Spanning three decades of the artist’s career, Larry Bell: Time Machines brings together Bell’s seminal and large-scale sculpture, photography, and rarely-seen immersive architectural installations, often using metallic-coated glass and Mylar-coated paper. Known for his minimalist sculptures, transparent cubes and glass installations that create an interplay of light, shape, and environment, Bell was a champion of Light and Space Movement of the 1960s. Bell utilizes techniques developed through scientific and technological experimentation. Using commercial industrial processes, including high-vacuum coating system techniques developed for aeronautics, he creates immersive sensory experiences for viewers.
A leading figure in West Coast minimalism, Larry Bell is having his first major museum survey in four decades. Opening November 1 at the Institute of Contemporary Art, Miami (ICA Miami), Larry Bell: Time Machines showcases the work of one of the most renowned and influential artists to come out of the 1960s L.A. art scene. Bell achieved international recognition by the age of 30 through his perception-challenging exploration of light and pioneering work that includes painting, works on paper, glass sculptures and furniture design.
“Though Larry Bell is one of the most important and pioneering figures in minimalism, his approach is also deeply individual and distinct within the movement,” said Gean Moreno, ICA Miami’s Curator of Programs. “Time Machines highlights key works that illustrate his singular contributions and the ways in which his practice has always been embedded in his cultural and social surroundings, both locally and globally, physically, and theoretically.”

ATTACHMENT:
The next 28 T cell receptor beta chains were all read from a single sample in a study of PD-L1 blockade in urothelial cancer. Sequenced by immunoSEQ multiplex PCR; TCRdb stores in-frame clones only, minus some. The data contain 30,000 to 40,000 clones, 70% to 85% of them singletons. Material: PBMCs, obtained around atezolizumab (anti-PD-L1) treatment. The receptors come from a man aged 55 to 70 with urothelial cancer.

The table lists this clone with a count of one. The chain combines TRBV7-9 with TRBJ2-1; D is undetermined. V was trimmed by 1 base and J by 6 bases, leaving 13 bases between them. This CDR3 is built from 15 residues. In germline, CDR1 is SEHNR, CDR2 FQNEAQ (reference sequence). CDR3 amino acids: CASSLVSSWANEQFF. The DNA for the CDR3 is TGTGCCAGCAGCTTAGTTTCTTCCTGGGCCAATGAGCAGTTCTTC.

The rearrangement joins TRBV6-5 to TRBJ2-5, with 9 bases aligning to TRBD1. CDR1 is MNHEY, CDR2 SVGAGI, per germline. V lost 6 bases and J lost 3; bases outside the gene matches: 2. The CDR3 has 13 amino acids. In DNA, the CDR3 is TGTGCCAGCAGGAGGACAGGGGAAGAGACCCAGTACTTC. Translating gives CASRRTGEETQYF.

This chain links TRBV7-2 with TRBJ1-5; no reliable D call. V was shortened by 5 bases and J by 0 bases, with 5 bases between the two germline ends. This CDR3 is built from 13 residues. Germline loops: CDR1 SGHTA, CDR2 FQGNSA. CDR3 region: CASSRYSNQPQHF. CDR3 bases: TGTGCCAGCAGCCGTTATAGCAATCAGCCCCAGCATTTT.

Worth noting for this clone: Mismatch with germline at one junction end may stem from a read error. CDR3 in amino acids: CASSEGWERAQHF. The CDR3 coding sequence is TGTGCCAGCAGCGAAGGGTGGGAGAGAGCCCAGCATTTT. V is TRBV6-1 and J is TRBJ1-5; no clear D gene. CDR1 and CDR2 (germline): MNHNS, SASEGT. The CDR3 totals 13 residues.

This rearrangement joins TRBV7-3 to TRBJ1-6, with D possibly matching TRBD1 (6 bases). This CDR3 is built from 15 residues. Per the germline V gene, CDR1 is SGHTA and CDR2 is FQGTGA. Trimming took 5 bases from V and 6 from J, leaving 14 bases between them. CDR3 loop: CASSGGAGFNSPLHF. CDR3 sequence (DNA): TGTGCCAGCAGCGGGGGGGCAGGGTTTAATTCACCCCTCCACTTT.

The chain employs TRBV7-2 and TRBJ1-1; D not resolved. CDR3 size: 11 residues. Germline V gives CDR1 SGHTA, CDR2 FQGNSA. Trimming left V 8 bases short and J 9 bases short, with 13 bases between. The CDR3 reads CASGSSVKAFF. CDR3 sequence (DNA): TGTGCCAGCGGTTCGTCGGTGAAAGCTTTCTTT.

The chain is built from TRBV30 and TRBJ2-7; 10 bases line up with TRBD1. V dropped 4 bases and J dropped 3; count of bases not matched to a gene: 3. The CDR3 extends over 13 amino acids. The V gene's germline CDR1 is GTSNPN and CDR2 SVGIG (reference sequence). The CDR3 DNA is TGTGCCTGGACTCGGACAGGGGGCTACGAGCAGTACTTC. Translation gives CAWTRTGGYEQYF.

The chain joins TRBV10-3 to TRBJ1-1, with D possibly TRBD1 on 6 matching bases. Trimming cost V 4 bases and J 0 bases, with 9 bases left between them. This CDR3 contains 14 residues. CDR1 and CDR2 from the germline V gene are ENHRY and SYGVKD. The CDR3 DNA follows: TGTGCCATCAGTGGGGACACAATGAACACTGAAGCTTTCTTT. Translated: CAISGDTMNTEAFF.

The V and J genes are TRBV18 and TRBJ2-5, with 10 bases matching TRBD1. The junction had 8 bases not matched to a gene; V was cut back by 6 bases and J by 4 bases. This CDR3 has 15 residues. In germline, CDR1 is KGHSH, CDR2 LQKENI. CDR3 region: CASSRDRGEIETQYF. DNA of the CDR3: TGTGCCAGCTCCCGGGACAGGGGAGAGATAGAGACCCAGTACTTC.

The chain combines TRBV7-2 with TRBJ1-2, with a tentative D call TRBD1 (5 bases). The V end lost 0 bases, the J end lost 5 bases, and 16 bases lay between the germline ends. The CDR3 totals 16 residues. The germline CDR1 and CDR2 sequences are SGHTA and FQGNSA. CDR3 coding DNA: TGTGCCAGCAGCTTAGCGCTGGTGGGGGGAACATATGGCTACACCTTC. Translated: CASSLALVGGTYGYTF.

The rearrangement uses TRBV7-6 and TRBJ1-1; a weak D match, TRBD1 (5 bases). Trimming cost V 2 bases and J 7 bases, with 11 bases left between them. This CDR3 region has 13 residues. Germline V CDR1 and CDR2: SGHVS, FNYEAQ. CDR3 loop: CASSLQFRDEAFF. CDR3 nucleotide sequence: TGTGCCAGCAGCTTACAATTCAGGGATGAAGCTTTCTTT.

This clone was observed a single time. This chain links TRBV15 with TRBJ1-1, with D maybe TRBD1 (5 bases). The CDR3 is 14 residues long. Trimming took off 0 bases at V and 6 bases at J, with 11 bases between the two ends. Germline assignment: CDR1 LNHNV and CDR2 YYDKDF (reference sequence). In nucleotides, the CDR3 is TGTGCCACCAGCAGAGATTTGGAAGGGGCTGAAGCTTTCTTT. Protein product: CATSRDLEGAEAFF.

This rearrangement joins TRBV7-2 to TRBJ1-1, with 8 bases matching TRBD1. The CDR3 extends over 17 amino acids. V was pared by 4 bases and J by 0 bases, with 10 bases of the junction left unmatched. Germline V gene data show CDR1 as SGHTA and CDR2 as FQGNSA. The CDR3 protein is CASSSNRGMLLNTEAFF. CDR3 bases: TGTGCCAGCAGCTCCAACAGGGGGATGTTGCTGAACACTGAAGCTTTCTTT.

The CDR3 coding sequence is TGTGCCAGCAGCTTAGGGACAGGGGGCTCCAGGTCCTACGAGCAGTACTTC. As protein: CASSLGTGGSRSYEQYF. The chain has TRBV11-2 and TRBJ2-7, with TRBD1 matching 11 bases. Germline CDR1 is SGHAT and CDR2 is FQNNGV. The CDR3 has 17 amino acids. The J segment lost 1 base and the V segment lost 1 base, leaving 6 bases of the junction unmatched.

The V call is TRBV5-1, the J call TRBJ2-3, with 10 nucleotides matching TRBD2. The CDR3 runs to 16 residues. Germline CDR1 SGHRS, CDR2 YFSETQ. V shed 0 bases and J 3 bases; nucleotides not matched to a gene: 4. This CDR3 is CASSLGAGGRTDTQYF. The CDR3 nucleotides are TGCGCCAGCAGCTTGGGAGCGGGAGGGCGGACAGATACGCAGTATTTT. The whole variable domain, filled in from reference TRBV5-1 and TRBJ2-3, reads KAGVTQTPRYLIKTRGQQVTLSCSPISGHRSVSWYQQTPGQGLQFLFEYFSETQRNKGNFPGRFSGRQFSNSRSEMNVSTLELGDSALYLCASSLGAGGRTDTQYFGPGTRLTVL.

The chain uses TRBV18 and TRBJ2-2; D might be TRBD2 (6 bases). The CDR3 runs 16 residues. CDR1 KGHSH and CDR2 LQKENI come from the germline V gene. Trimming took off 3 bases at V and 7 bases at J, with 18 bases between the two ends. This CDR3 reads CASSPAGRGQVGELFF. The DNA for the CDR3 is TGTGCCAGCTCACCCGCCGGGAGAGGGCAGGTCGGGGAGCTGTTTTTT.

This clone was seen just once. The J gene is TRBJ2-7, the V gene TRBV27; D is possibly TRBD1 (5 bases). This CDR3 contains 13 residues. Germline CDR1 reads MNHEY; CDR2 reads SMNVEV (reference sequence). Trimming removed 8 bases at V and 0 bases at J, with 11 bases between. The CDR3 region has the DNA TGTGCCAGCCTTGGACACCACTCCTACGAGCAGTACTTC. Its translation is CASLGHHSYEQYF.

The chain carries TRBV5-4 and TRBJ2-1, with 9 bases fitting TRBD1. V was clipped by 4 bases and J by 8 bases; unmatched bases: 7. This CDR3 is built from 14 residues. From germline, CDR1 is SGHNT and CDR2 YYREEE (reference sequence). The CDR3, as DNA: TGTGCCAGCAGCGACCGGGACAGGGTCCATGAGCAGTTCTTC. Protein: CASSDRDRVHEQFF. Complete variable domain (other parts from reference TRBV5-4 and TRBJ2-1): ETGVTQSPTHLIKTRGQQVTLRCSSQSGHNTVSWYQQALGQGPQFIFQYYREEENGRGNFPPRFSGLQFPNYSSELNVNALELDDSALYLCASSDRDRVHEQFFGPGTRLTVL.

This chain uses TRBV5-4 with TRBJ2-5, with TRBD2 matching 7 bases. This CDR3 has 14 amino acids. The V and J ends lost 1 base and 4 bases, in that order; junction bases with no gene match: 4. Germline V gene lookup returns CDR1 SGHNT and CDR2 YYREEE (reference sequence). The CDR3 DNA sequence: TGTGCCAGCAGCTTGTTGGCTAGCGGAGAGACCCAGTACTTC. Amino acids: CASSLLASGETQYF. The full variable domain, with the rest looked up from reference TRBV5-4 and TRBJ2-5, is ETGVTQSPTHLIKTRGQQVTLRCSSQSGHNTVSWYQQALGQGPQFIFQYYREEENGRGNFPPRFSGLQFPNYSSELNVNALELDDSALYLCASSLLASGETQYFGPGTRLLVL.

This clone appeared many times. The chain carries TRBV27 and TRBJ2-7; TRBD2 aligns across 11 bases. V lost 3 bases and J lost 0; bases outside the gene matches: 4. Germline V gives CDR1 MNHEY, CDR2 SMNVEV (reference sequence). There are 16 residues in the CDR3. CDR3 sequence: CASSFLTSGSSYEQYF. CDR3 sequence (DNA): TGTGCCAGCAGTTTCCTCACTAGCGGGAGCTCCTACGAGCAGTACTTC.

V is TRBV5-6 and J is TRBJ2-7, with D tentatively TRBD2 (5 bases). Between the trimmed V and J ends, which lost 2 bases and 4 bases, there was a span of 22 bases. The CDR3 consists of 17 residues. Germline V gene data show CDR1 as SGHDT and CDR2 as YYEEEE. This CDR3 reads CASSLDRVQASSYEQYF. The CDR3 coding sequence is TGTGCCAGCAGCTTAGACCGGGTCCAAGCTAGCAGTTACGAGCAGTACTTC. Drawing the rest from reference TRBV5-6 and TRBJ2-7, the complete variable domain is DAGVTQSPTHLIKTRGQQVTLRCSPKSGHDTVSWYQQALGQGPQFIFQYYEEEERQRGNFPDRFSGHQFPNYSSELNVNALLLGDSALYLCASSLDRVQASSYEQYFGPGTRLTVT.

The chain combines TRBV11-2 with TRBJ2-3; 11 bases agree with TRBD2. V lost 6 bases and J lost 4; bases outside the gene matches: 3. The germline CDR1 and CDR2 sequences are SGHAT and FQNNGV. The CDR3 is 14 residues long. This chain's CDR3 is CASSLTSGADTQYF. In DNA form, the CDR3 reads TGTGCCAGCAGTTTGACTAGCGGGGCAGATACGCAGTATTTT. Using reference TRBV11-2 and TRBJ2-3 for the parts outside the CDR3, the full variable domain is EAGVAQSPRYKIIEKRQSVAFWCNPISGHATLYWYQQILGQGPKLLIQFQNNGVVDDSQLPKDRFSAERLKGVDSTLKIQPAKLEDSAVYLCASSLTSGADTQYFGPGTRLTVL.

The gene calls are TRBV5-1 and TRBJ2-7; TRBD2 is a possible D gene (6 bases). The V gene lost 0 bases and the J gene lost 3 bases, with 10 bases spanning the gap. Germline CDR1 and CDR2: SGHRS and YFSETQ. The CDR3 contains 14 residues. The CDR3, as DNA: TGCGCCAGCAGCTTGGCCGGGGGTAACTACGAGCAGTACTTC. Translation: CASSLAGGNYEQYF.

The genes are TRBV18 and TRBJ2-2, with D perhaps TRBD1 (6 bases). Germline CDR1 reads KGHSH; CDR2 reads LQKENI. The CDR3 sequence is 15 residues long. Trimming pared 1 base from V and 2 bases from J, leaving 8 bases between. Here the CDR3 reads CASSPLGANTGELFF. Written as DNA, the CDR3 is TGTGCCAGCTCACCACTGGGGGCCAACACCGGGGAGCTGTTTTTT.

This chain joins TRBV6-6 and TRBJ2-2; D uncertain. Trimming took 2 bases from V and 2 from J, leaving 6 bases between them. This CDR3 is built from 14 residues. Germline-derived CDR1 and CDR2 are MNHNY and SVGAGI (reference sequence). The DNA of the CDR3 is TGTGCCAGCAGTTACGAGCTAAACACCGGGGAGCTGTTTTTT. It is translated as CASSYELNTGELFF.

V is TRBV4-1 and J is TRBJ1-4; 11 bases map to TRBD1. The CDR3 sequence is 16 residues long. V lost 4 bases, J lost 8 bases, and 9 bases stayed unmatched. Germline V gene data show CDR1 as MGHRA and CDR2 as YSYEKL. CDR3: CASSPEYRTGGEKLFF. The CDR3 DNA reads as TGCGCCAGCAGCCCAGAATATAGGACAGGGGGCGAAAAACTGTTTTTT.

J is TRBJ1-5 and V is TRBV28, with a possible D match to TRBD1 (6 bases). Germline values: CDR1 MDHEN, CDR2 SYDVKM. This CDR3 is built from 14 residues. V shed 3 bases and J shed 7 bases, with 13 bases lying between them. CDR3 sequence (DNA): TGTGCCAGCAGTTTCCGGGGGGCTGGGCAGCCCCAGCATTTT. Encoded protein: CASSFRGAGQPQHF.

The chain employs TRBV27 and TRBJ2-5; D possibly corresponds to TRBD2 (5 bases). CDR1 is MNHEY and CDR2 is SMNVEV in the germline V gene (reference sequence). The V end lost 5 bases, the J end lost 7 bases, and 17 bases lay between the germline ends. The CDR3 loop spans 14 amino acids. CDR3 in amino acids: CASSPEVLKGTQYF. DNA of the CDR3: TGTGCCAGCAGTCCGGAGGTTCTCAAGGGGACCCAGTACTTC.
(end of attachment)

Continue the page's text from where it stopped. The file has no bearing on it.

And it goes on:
The exhibition gives viewers a rare chance to experience some of Bell’s installations, including his only water sculpture, Hydrolux (1986), fully restored for the first time in almost thirty years. Bell’s architectural installation, Leaning Room (1986-87), is exhibited for the first time since 1986. Black Room (1970), was exhibited last at MoMA over forty years ago. The exhibition’s eponymous work, Time Machine, an interactive installation, transposes two participants’ faces on a sheet of coated glass.
Larry Bell: Time Machines runs until March 10, 2019.